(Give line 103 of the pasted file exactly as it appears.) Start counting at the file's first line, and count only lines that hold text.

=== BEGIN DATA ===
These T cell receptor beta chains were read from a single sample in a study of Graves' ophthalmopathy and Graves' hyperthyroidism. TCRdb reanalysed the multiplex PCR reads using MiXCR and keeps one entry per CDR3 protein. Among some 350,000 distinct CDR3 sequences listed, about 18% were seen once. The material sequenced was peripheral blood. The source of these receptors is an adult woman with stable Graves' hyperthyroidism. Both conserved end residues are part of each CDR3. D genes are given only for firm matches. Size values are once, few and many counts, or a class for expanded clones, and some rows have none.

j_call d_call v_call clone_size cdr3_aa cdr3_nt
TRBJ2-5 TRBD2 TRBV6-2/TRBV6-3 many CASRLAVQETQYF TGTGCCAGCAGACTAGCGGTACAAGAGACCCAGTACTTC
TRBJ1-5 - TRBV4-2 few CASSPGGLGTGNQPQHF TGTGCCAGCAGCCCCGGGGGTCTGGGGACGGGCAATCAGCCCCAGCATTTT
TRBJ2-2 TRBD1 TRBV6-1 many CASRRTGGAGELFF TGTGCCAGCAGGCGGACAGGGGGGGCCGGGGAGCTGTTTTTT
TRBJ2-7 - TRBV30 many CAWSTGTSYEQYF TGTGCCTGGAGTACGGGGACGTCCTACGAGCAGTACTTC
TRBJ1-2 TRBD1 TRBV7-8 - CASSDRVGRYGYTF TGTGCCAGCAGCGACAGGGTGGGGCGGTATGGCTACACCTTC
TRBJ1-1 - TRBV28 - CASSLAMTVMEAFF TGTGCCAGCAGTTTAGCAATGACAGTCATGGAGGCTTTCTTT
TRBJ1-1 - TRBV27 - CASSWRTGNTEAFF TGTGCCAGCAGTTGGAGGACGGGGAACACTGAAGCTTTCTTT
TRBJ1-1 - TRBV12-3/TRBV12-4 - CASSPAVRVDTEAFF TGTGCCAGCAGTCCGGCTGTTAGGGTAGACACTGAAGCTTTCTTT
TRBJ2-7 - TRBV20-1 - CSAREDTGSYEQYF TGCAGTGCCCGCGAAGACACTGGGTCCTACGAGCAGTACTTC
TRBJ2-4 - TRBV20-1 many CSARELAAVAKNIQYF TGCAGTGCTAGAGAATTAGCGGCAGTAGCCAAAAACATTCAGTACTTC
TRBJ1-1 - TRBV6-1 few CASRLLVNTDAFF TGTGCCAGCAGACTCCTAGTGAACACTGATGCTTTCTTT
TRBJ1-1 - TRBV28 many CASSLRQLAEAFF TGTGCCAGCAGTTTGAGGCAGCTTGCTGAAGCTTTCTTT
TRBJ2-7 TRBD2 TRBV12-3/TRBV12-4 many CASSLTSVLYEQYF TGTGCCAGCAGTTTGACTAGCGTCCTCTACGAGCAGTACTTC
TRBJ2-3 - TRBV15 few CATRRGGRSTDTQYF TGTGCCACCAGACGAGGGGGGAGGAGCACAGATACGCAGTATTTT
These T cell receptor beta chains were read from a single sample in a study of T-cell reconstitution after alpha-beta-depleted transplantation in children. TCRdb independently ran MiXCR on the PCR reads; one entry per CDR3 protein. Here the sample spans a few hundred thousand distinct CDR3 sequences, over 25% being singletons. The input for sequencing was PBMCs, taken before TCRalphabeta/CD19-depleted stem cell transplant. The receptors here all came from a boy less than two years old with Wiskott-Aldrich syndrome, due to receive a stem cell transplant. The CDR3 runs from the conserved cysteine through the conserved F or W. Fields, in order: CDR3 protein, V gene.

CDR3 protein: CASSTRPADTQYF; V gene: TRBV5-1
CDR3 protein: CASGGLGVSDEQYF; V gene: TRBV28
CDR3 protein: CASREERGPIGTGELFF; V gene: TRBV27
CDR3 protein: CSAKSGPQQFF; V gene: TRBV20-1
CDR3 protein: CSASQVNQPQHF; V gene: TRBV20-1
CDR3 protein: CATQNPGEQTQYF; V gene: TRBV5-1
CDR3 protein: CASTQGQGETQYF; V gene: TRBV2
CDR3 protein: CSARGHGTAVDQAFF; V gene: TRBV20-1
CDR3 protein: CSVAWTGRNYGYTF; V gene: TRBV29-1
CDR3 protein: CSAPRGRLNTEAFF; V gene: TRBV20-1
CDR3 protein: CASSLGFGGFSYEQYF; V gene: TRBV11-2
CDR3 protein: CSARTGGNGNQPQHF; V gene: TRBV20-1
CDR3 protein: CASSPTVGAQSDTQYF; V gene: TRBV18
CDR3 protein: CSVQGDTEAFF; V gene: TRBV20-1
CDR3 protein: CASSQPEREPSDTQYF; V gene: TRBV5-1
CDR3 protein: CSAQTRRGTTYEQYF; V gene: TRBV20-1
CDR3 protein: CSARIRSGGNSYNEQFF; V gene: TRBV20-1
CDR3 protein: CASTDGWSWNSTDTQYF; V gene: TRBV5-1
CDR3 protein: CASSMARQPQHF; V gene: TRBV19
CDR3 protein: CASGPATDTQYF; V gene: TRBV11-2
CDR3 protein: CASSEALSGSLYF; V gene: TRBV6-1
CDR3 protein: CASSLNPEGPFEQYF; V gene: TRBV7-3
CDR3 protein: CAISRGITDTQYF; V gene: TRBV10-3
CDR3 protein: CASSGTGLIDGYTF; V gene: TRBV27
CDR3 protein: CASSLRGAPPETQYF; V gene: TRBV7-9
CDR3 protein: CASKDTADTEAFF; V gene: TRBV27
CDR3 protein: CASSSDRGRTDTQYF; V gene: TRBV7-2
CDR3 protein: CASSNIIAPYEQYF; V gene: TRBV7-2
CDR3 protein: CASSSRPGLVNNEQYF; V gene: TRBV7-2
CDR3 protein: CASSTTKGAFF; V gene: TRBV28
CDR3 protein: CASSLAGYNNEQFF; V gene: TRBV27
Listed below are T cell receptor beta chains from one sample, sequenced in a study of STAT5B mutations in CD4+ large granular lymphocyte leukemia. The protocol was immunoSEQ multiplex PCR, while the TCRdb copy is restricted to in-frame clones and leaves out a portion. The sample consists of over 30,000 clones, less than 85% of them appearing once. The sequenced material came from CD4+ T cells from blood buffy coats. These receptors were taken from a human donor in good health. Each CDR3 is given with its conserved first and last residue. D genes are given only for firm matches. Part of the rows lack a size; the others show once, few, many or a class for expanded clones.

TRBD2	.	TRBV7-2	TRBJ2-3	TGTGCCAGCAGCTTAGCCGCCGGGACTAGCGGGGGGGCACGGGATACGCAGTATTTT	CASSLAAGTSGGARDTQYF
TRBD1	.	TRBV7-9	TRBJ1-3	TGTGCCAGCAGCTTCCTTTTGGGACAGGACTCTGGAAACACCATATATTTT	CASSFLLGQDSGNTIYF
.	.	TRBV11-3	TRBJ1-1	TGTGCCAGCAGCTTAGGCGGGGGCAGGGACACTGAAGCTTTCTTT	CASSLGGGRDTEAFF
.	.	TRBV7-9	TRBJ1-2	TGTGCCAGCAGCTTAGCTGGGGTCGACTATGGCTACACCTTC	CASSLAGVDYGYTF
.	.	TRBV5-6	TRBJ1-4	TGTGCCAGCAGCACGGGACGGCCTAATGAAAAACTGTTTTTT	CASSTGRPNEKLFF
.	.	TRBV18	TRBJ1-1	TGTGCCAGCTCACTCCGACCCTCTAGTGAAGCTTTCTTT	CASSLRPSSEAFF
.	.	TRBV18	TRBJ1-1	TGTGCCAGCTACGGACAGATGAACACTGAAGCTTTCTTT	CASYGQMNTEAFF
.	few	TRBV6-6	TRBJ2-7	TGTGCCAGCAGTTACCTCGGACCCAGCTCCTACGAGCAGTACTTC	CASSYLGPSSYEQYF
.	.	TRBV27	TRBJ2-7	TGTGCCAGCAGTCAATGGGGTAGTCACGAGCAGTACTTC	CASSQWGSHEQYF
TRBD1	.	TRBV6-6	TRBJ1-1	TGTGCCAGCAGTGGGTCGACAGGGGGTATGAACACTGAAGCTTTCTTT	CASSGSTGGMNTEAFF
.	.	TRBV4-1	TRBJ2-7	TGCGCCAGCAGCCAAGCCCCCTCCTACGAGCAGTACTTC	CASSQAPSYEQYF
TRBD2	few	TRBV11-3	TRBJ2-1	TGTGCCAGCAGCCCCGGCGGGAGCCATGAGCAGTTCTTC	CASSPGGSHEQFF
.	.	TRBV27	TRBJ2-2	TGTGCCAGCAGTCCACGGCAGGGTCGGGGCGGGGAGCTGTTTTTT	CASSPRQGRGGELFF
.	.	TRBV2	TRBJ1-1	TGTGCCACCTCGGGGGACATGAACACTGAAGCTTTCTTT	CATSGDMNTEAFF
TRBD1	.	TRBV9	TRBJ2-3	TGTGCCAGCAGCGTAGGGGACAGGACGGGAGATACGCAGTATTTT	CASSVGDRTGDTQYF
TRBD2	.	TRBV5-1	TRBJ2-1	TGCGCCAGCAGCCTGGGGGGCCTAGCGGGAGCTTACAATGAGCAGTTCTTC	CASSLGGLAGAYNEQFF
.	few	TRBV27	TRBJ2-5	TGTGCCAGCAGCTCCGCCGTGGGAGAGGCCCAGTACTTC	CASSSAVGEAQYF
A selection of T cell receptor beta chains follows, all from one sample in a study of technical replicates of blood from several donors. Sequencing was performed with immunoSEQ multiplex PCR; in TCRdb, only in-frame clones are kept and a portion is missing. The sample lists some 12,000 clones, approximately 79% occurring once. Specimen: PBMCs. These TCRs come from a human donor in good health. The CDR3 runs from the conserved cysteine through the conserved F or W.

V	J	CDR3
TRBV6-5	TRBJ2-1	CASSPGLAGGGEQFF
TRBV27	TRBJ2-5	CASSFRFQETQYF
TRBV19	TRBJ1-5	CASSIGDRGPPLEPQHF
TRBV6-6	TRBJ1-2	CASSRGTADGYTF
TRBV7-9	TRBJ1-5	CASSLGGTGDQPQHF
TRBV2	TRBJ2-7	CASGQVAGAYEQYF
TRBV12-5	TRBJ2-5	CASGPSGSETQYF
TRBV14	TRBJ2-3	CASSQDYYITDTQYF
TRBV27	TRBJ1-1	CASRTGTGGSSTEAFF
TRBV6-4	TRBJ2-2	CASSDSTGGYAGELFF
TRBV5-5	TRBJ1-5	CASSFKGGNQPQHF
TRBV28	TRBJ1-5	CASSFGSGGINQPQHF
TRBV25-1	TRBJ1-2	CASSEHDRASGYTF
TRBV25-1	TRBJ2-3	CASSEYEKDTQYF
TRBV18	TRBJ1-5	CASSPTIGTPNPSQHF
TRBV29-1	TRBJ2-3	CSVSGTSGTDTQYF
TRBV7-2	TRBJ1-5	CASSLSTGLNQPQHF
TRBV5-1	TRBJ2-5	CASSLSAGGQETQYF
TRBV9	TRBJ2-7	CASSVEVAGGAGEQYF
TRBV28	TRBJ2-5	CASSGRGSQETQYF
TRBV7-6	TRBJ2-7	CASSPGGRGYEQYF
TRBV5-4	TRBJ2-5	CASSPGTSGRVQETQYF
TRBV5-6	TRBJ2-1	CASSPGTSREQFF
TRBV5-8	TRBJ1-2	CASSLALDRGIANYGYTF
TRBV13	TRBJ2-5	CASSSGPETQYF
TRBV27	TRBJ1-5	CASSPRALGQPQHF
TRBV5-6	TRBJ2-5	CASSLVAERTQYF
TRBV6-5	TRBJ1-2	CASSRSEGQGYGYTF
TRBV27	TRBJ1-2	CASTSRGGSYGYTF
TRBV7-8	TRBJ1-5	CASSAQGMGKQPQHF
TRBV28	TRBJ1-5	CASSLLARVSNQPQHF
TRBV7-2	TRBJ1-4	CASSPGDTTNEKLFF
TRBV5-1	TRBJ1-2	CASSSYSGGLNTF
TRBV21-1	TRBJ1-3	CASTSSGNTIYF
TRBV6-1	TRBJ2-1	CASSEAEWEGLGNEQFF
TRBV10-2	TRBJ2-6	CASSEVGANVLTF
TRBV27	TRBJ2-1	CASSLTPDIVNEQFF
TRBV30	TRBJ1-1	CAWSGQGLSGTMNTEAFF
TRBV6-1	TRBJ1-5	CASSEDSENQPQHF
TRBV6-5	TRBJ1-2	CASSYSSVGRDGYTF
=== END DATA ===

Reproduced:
TRBV6-1	TRBJ2-1	CASSEAEWEGLGNEQFF